There is only one Confidential Report on record for the year 1997 wherein the appellant has been graded as `Satisfactory'. This falsifies his claim that he had outstanding service record in regard to disposal of cases and other service related matters.

6.     With some regret and anxiety, we must notice that for all the remaining years no Confidential Report of this officer, and in fact, many others, as the record now reflects, have been recorded by the High Court. We are unable to overlook this aspect, as it is just not a simplicitor question of writing the Confidential Report of a given officer but adversely affects the administration of justice on the one hand and dilutes the constitutional power & functions of 25 Superintendence of the High court, on the other. A note was put up by the Registrar General before the then Hon'ble Acting Chief Justice that Confidential Report was put up before Hon'ble Chief Justice for recording remarks but that were not recorded and orders were being obtained now in that behalf. However, even thereafter no confidential remarks were recorded. We may also notice that reference was made to the resolution of the Full Court passed in its meeting dated 15th March,1988 which has been referred to in the office note, reads as under:- "Resolved that Judicial Officers Annual Confidential Reports shall be recorded in the Proforma at Annexure - `A' for the period from 1.1.1988 onwards."

7.     Even thereafter, the records were submitted to the concerned Judge of the High court and no Confidential Reports were recorded.

All this demonstrates not a very healthy state of affairs in relation to the recording of Confidential Reports of the officers in the Judicial Services of the State of Karnataka. The Confidential Report of an officer is a proper document, which is expected to be prepared in accordance with the Rules and practice of the Court, to form the basis while considering the officer for promotion to higher post and all other service related matters, in future. Non-writing of the Confidential Reports is bound to have unfair results. It affect the morale of the members of the service. The timely written Confidential 27 Reports would help in putting an officer at notice, if he is expected to improve in discharging of his duties and in the present days where 25% (now 10%) of the vacancies in Higher Judicial Service cadre are expected to be filled, from out of turn promotions after holding of written examination and interview. Highly competitive standard of service discipline and values are expected to be maintained by the Judicial Officers as that alone can help them for better advancement of their service career. In such circumstances, the significance of proper Superintendence of the High Court over the Judicial Officers has a much greater significance than what it was in the past years. In fact, in our view, it is mandatory that such Confidential Reports 28 should be elaborate and written timely to avoid any prejudice to the Administration as well as to the officer concerned.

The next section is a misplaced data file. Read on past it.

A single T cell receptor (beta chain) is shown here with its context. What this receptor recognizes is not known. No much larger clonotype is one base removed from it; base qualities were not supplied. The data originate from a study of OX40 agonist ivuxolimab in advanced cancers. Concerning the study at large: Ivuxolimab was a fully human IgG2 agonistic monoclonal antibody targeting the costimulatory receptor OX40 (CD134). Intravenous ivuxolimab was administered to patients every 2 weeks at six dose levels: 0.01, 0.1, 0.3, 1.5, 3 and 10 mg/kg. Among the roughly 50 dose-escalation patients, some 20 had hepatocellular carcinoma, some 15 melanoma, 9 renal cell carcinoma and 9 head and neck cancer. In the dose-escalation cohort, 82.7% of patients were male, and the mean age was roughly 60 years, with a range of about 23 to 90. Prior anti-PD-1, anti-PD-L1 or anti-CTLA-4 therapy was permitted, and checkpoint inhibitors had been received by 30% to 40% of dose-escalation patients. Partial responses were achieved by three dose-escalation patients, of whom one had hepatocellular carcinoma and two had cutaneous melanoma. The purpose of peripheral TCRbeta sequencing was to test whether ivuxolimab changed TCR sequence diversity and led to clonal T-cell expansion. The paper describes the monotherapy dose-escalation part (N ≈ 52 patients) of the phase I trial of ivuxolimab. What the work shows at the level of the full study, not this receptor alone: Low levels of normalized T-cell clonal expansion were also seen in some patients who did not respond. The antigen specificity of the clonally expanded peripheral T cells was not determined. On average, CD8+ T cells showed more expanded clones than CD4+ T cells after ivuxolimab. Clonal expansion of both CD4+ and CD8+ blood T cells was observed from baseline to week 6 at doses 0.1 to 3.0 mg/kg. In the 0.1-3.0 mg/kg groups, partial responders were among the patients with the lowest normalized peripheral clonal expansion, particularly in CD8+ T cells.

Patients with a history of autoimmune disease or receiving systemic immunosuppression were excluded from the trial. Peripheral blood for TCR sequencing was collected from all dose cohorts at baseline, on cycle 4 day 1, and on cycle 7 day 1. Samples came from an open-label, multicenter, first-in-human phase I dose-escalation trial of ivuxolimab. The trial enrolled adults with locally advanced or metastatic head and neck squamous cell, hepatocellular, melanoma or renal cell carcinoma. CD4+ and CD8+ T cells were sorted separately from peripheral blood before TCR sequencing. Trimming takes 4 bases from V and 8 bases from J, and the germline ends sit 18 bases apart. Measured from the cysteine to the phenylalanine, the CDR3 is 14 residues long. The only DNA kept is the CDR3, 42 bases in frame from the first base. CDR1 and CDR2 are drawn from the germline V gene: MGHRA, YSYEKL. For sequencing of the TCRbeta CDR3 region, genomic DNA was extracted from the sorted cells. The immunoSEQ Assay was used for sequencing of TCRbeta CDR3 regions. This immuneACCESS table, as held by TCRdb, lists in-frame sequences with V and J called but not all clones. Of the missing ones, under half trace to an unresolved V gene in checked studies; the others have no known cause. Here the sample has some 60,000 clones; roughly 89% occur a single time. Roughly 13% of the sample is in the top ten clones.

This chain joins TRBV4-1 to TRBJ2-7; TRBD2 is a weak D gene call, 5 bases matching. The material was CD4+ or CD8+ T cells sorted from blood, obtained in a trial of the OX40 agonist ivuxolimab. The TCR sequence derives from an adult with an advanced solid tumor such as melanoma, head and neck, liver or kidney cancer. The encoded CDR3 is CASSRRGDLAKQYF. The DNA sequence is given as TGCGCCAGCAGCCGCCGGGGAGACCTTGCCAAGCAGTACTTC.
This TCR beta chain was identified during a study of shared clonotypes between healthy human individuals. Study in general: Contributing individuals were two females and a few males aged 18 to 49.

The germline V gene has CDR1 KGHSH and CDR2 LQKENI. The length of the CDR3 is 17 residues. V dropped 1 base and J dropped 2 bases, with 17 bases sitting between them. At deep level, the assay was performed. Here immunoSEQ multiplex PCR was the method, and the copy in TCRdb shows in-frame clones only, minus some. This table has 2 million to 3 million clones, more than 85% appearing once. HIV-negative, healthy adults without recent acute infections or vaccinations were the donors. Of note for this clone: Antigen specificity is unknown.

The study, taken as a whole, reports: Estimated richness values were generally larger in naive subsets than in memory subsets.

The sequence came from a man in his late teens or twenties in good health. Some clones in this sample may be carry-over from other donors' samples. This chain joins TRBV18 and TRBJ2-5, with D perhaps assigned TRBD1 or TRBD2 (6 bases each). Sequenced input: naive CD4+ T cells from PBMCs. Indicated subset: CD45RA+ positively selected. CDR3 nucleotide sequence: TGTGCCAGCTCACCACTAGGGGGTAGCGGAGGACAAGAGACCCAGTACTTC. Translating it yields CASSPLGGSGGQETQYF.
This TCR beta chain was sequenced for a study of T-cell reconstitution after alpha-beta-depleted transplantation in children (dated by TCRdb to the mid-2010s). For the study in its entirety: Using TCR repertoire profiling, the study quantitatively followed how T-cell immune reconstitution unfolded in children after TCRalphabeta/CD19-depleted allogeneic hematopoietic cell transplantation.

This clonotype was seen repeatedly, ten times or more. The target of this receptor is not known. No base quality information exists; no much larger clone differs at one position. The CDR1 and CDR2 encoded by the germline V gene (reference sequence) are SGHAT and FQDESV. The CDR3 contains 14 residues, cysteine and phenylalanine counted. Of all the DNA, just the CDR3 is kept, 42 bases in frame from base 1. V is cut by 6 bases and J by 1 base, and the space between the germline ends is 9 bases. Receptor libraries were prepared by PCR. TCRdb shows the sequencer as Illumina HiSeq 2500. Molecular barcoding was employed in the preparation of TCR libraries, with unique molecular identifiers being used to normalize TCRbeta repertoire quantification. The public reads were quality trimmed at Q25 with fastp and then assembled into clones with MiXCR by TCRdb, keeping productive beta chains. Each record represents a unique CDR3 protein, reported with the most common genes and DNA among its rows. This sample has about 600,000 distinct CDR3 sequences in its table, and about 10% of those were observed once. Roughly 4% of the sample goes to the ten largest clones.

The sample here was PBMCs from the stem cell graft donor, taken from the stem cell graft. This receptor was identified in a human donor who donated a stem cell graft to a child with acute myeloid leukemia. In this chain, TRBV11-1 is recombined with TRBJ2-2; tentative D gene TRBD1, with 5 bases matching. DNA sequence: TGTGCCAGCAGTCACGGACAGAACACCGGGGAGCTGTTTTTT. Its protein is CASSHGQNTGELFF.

8.     We do express a pious hope that Hon'ble Chief Justice of the Karnataka High Court would examine this aspect and take corrective steps. We also do hope that appropriate decisions of the High Court are in place to ensure writing of Annual Confidential Reports in a comprehensive manner at regular intervals and timely. It is a matter which should invite the attention of all concerned without any further delay. We direct the Registry to send a copy of this Judgment to Hon'ble Chief Justice of the Karnataka High Court to invite his kind attention to these aspects.

9.     Having discussed in some elaboration the conduct of the appellant as well as his antecedents, now we proceed to examine the merits of the legal controversy raised in the present case on behalf of the appellant in relation to `deemed confirmation'. The `deemed confirmation' is an aspect which is known to the service jurisprudence now for a considerable time. Both the views have been taken by the Court. Firstly, there can be `deemed confirmation' after an employee has completed the maximum probation period provided under the Rules where after, his entitlement and conditions of service are placed at parity with the confirmed employee.

Secondly, that there would be no `deemed confirmation' and at best after completion of maximum probation period provided under the 30 Rules governing the employee, the employee becomes eligible for being confirmed in his post. His period of probation remains in force till written document of successful completion of probation is issued by the Competent Authority. Having examined the various judgments cited at the bar, including that of all larger Benches, it is not possible for this Bench to state which of the view is correct enunciation of law or otherwise. We are of the considered opinion, as to what view has to be taken, would depend upon the facts of a given case and the relevant Rules in force. It will be cumulative effect of these two basics that would determine application of the principle of law to the facts of that case. Thus, it will be necessary for us to refer to this legal contention in some elucidation. According to the appellant the 31 language of Rule 3 of 1977 Rules provides that the probation period can not be extended beyond 3 years and upon expiry of such period the appellant would be deemed to have been confirmed. To substantiate this contention, the appellant relied upon Rules 3 and 4 of 1977 Rules and Entry 2 of schedule under Rule 2 of 1983 Rules which provide that there shall be two year probation during which period, the officer was to undergo such training, as may be specified by the High Court of Karnataka. Therefore, the submission is that once the maximum period of probation provided under these Rules has expired the officer will stand automatically confirmed and thus is incapable of being discharged under Rule 5(B) of the 1977 Rules.